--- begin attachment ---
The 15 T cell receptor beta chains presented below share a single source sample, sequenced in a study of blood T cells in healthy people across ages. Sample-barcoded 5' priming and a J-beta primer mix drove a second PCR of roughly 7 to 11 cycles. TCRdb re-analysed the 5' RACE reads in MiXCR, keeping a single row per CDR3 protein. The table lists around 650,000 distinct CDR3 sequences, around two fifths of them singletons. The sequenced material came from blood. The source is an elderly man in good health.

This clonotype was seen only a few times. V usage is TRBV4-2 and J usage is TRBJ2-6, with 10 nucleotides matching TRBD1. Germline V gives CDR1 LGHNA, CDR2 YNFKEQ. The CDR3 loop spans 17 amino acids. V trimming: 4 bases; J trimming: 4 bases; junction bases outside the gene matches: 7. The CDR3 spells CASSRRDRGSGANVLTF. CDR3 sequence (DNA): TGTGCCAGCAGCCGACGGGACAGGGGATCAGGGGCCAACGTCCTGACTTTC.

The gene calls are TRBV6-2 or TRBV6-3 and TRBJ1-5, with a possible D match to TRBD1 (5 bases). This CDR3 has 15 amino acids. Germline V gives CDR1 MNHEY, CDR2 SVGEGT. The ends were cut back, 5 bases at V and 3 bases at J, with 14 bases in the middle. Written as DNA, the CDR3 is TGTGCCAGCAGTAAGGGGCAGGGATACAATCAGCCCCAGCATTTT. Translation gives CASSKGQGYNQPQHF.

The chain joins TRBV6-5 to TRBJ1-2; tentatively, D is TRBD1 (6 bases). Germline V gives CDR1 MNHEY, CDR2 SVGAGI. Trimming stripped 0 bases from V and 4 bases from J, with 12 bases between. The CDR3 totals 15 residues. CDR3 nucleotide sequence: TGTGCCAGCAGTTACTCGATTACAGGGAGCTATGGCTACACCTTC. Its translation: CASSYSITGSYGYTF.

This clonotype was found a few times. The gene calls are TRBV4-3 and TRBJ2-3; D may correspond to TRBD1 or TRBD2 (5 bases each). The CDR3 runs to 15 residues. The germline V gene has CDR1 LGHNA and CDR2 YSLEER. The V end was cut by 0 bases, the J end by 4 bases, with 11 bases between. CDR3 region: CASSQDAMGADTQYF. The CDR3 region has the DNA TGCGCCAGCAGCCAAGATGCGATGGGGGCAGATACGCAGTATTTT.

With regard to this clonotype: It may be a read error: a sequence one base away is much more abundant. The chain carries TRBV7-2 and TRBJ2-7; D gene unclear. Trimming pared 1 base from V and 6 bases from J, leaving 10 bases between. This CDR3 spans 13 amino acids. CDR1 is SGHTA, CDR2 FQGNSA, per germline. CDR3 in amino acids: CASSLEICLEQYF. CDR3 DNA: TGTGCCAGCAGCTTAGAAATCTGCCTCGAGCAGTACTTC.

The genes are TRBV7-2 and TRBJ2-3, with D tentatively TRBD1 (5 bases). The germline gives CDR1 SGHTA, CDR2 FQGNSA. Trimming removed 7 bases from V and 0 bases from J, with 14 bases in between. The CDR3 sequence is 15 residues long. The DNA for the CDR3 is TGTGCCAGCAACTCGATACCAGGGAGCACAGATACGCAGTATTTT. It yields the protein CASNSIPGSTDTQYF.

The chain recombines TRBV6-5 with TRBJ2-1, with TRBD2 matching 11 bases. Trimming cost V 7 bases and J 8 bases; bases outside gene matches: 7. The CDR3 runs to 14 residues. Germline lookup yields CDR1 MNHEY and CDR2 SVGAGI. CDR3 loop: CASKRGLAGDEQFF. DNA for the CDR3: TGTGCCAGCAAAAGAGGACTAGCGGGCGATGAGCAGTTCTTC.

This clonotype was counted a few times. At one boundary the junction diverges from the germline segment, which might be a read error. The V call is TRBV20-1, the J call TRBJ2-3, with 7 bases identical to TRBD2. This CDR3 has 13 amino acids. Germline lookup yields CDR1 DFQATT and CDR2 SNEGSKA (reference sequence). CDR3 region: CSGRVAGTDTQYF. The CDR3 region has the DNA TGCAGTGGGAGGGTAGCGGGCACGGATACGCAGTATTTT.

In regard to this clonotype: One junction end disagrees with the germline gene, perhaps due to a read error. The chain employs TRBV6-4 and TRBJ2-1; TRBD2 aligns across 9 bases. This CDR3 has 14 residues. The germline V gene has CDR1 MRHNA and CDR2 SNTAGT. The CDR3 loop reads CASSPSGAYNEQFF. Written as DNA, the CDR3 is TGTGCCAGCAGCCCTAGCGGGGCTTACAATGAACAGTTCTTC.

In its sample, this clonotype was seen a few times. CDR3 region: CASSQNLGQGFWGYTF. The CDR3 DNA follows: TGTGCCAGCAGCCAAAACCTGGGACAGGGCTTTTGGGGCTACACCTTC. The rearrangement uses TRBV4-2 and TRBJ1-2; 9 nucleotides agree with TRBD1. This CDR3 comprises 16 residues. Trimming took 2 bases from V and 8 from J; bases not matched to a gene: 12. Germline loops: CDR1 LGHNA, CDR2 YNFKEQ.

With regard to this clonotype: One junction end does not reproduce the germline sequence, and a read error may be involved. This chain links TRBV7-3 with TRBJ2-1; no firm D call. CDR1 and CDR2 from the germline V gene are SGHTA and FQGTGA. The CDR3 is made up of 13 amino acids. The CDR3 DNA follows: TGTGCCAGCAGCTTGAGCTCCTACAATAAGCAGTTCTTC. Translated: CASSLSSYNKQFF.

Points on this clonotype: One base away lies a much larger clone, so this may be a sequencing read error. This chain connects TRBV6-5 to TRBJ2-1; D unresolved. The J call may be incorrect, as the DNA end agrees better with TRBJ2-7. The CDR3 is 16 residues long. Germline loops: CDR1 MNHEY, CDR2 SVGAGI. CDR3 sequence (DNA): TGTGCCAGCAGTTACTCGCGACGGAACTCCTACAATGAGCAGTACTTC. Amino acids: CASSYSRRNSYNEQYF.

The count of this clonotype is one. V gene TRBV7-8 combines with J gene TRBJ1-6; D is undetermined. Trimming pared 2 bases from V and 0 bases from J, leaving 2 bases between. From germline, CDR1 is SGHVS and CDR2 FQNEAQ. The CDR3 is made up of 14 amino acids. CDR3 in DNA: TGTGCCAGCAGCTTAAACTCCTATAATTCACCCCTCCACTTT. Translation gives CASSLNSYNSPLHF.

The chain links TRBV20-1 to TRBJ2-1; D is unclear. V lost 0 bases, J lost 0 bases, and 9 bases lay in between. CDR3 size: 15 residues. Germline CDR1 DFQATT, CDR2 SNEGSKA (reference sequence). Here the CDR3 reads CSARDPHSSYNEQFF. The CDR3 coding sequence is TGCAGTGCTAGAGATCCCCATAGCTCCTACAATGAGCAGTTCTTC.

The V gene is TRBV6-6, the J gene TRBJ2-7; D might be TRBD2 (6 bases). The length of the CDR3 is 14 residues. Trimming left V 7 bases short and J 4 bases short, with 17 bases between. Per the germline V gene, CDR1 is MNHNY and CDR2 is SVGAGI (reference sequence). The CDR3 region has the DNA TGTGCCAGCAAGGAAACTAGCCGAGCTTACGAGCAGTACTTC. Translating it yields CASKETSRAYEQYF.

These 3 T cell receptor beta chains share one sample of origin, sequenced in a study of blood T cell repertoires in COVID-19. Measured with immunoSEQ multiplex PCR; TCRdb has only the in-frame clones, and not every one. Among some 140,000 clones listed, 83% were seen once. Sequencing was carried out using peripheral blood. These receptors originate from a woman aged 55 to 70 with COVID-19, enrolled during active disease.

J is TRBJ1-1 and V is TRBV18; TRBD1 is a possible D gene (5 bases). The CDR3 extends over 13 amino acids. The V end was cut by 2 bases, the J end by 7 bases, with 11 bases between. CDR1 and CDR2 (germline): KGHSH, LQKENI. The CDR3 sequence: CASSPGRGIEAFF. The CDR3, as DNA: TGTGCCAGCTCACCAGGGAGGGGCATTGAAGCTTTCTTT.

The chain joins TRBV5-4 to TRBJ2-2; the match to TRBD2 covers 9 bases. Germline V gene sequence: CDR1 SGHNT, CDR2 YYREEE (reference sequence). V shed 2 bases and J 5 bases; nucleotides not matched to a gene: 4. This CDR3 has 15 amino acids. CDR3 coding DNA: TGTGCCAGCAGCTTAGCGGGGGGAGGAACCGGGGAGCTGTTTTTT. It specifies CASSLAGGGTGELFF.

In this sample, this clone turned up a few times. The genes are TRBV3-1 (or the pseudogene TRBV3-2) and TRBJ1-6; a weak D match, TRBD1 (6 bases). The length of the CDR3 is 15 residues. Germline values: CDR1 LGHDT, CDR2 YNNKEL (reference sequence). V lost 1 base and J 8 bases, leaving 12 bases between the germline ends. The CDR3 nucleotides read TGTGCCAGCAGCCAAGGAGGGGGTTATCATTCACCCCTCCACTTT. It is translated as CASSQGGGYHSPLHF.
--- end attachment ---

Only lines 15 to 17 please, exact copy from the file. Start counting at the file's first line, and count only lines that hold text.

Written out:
The chain links TRBV20-1 to TRBJ2-1; D is unclear. V lost 0 bases, J lost 0 bases, and 9 bases lay in between. CDR3 size: 15 residues. Germline CDR1 DFQATT, CDR2 SNEGSKA (reference sequence). Here the CDR3 reads CSARDPHSSYNEQFF. The CDR3 coding sequence is TGCAGTGCTAGAGATCCCCATAGCTCCTACAATGAGCAGTTCTTC.

The V gene is TRBV6-6, the J gene TRBJ2-7; D might be TRBD2 (6 bases). The length of the CDR3 is 14 residues. Trimming left V 7 bases short and J 4 bases short, with 17 bases between. Per the germline V gene, CDR1 is MNHNY and CDR2 is SVGAGI (reference sequence). The CDR3 region has the DNA TGTGCCAGCAAGGAAACTAGCCGAGCTTACGAGCAGTACTTC. Translating it yields CASKETSRAYEQYF.

These 3 T cell receptor beta chains share one sample of origin, sequenced in a study of blood T cell repertoires in COVID-19. Measured with immunoSEQ multiplex PCR; TCRdb has only the in-frame clones, and not every one. Among some 140,000 clones listed, 83% were seen once. Sequencing was carried out using peripheral blood. These receptors originate from a woman aged 55 to 70 with COVID-19, enrolled during active disease.